We all know there’s no better feeling than loading up the weight bar, chalking up your hands and throwing some serious weight about. It feels great, but it’s not always productive.

When I first started training all I wanted to do was be that guy benching 140kg for reps that everyone stops and watches in the gym. This kind of strength doesn’t come from repeatedly bench pressing like I was. I’m sure most 1st time lifter’s make this mistake starting out, but with knowledge comes power!

So I’m going to give you a run through one of my strength and power day workouts. When it comes to strength training I like to keep it simple and most importantly full body strength, the goal isn’t just to improve bench or squat. It’s to create some serious full body strength gains.

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The workout

The workouts only ever tend to feature 3 – 4 main exercises but these are then broken down into parts to maximise strength and technique at each stage of the main movements as well as explosive bodyweight movements.

I’ve been lucky enough to work with 2 incredible guys that changed my views on strength training massively one, a guy who coached Olympic lifters and another guy who was coach and ex member of the British powerlifting squad. Now if you can’t learn a thing or two from them then you need your ears cleaning out.

Full body strength workout to tighten up

The 4 main movements

Starting with probably the most famous and the most used of the Olympic lifts Clean & Press. This exercise has always worked wonders for me although tricky to nail on the technique. Then we’ve got the power lifter’s bread and butter exercises deadlift, squat and bench press.

As far as rep range goes I tend to stay within 1-5 reps each set depending on the load. Most of my strength workouts start at 5 reps and decrease with each set, this is because although I’m aiming to improve strength I’m still looking to create some hypertrophy and keep my body fat levels down.

Trying to gain full body strength as well as keeping an aesthetic physique isn’t always easy, but if you plan your weights and rep ranges right it can work.

So here it is:

I warm-up with 2 – 3 sets of 3 – 5 reps of each exercise before starting on the sets.

Exercise 1

Rep range % of 1RM 5 reps 80% 4 reps 85% 3 reps 90% 2 reps 95% 1 rep 100%
Front squat
High pull
Clean & Press

3 main points I’d like to mention are:

1. Make sure you’re elbows tuck under when catching the bar, I usually rack the bar and stretch my elbows under a few times before I start this workout. The front squat will also help with getting comfortable in this position.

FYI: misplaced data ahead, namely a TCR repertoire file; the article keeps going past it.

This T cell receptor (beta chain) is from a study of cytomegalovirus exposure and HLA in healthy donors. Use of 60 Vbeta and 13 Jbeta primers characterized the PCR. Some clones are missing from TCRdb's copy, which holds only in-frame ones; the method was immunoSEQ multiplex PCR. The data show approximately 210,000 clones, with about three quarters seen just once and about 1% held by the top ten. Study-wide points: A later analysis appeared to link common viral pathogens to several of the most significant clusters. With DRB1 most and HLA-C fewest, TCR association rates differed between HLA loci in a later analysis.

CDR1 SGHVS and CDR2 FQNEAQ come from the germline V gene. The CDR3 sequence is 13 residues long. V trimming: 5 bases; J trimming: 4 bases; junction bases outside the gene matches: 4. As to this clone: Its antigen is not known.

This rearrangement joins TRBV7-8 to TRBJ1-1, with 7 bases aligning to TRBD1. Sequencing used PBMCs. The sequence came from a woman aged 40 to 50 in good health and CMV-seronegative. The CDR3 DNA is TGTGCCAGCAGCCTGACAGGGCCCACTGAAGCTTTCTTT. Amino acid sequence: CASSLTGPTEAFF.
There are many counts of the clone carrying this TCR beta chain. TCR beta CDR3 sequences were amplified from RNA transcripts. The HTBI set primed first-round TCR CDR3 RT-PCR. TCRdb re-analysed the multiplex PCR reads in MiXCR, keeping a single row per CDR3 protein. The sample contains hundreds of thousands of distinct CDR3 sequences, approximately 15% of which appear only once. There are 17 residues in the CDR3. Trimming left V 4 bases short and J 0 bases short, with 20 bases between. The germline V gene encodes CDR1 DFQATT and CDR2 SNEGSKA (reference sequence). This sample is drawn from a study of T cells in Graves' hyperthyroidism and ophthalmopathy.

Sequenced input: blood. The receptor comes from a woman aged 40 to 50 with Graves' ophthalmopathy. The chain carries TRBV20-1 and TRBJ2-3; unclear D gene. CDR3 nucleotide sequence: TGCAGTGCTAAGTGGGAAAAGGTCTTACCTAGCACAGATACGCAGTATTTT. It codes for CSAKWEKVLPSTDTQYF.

2. Ensure you’re getting the triple extension with each repetition. These are at the ankleknee and hip.

3. Finally look for the 5 key phases during your lift.

Upward movement phase: first pull
Upward movement phase: transition scoop
Upward movement phase: second pull
Upward movement phase: catch
Downward movement phase

Exercise 2

Rep range % of 1RM 5 reps 80% 4 reps 85% 3 reps 90% 2 reps 95% 1 rep 100%
Plyometric Push-up          
Bench Press          

When benching for strength I change my technique slightly and take some pointers from the power lifters.Firstly I like to set myself up differently, so my grip will come in slightly. Not as extreme as a close grip bench but still not a regular bench press position.

I also set with a slight arch in my back, again not to an extreme like a power lifter.Finally a technique I was taught by my friend the Olympic lifting coach, The Bend when I explain this to people I feel a little Uri Geller but it works so stay with me.

As you lower the bar to your chest imagine you’re trying to bend the bar and bring your elbows in to your sides. You’ll find if you try this without any weight you’re arms spring back out, the elasticity in your muscles at its best.

Exercise 3

Rep range % of 1RM 5 reps 80% 4 reps 85% 3 reps 90% 2 reps 95% 1 rep 100%
Hip thrusts          
Deadlift          

I use the hip thrust alongside deadlifts as this not only increases strength in the glutes but it also improves the thrust that is crucial for getting that final lockout during your deadlift.

Exercise 4

Rep range % of 1RM 5 reps 80% 4 reps 85% 3 reps 90% 2 reps 95% 1 rep 100%
Box squat          
Squat          

I like using box squats in my strength workouts as it encourages a strict technique which becomes increasingly more important as the weight increases, which is after all what we are looking to do.

It also requires you to pause at the bottom of the movement which in turn recruits more muscle fibres, which again is going to increase your strength.

Why not combine this workout with a Fat Shred diet plan that will help you get awesomely shredded!

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